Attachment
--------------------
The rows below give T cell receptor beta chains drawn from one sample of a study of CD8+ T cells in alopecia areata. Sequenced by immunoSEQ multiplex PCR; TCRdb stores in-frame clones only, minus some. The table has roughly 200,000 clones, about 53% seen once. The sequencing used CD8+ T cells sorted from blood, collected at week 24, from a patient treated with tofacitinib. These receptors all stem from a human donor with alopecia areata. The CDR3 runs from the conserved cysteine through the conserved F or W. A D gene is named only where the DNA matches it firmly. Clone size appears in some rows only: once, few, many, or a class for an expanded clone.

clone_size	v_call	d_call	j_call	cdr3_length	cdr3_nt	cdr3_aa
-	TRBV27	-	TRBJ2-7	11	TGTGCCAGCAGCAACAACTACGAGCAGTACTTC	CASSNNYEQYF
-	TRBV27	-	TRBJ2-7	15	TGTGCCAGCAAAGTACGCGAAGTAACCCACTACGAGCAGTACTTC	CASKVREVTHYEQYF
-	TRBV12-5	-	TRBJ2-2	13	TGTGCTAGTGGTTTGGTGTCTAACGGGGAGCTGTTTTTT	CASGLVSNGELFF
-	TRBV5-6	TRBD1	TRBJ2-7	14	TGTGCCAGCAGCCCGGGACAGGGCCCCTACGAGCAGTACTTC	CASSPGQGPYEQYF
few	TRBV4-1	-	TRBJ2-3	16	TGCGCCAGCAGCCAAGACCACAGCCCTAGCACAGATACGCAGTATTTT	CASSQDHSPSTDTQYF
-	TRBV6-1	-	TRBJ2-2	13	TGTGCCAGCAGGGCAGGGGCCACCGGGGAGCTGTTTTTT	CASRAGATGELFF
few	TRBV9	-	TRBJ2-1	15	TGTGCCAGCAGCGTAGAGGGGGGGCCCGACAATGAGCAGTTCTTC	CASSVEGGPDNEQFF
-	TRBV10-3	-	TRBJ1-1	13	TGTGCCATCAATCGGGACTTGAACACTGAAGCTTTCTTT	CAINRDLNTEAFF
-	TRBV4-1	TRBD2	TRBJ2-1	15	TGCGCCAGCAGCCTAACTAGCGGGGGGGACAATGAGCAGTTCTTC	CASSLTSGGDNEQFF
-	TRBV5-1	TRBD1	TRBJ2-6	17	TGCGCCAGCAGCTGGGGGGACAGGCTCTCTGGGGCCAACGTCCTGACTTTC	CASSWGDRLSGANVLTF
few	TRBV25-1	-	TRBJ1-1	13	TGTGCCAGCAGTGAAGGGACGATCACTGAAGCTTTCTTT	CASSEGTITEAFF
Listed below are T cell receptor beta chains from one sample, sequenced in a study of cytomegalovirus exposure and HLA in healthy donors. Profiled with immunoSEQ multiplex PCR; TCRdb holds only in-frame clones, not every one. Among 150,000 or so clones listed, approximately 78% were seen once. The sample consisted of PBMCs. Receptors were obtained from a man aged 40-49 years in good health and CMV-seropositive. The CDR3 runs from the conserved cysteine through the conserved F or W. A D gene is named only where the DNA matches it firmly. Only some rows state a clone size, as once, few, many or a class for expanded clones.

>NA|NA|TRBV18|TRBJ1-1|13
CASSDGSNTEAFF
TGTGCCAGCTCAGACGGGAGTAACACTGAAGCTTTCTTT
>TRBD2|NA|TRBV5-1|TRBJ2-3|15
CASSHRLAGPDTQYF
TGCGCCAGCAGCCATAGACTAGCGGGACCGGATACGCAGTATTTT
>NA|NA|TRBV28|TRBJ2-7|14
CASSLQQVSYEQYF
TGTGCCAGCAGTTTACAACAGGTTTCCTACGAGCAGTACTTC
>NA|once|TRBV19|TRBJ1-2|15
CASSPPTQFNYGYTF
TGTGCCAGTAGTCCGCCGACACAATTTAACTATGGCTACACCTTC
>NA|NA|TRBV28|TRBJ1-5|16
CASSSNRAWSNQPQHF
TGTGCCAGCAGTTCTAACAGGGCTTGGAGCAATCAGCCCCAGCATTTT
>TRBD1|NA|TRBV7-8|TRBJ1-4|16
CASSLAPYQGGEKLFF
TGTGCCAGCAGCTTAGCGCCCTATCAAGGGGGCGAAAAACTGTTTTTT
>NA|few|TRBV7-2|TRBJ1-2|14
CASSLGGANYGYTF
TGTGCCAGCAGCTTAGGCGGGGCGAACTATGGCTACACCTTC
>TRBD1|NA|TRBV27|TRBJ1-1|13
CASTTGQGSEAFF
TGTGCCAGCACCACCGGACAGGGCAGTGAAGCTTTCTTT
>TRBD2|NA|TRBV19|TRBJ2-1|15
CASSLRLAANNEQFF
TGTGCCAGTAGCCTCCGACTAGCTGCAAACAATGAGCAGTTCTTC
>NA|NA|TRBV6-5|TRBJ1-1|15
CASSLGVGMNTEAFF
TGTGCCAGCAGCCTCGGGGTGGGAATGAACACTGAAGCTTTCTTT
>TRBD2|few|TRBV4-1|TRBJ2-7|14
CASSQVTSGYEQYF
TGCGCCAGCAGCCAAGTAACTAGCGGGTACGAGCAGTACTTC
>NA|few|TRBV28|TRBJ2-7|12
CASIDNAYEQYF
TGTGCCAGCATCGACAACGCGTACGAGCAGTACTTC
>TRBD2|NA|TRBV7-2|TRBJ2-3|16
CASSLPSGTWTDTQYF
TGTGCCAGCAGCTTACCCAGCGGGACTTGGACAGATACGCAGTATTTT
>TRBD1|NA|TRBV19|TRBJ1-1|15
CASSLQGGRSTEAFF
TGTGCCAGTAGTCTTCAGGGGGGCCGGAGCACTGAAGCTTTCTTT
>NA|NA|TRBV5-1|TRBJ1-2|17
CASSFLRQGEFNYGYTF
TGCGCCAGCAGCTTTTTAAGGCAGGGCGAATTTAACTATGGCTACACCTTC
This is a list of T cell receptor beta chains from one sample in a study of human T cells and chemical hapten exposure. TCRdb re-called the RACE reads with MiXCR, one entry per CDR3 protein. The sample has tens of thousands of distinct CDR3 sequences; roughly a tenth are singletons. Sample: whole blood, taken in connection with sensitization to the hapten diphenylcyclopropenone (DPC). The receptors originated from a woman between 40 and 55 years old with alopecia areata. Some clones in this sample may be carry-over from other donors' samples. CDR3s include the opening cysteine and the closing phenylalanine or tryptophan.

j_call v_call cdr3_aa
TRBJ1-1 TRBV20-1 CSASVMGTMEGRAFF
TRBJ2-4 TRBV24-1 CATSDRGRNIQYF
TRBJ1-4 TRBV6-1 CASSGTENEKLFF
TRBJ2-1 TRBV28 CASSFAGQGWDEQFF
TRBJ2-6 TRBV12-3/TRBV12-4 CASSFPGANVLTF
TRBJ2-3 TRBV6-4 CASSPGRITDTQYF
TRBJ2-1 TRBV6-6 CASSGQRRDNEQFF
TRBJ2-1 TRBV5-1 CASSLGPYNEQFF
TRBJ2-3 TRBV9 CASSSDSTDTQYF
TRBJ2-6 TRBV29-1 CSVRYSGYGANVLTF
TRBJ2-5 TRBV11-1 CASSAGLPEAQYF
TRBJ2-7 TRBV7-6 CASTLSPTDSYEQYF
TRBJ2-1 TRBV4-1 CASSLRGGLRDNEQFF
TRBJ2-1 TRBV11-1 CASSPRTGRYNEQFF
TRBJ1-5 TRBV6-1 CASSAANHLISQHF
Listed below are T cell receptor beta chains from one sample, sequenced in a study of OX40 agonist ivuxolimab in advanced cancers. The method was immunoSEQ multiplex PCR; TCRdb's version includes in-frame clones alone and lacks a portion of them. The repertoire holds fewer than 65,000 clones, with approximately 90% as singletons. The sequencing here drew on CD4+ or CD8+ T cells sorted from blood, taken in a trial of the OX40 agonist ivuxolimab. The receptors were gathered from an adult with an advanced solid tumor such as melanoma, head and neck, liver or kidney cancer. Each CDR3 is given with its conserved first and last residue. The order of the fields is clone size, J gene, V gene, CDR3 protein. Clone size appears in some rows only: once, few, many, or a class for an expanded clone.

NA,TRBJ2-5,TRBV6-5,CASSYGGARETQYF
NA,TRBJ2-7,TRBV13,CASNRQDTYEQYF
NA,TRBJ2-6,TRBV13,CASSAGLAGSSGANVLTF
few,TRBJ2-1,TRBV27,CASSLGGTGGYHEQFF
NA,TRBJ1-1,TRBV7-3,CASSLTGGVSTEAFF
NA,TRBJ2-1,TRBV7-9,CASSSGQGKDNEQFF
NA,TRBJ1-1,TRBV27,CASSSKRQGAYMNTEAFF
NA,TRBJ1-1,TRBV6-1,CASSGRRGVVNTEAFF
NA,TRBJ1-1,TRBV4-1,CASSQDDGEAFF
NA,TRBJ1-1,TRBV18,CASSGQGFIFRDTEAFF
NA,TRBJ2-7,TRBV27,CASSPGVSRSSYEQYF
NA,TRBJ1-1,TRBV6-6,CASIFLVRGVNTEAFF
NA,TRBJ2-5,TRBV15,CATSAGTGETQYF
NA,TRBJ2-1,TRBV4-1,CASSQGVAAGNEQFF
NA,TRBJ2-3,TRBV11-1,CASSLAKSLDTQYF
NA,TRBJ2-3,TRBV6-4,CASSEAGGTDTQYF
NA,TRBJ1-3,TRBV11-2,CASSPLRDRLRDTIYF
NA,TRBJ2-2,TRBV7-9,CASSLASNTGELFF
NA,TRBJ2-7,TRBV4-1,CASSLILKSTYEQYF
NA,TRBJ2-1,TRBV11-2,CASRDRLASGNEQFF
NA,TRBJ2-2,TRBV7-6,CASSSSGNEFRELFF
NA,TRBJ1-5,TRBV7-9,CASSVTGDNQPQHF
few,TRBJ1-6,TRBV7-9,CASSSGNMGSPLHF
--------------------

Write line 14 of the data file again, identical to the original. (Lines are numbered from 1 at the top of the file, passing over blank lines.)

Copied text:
Listed below are T cell receptor beta chains from one sample, sequenced in a study of cytomegalovirus exposure and HLA in healthy donors. Profiled with immunoSEQ multiplex PCR; TCRdb holds only in-frame clones, not every one. Among 150,000 or so clones listed, approximately 78% were seen once. The sample consisted of PBMCs. Receptors were obtained from a man aged 40-49 years in good health and CMV-seropositive. The CDR3 runs from the conserved cysteine through the conserved F or W. A D gene is named only where the DNA matches it firmly. Only some rows state a clone size, as once, few, many or a class for expanded clones.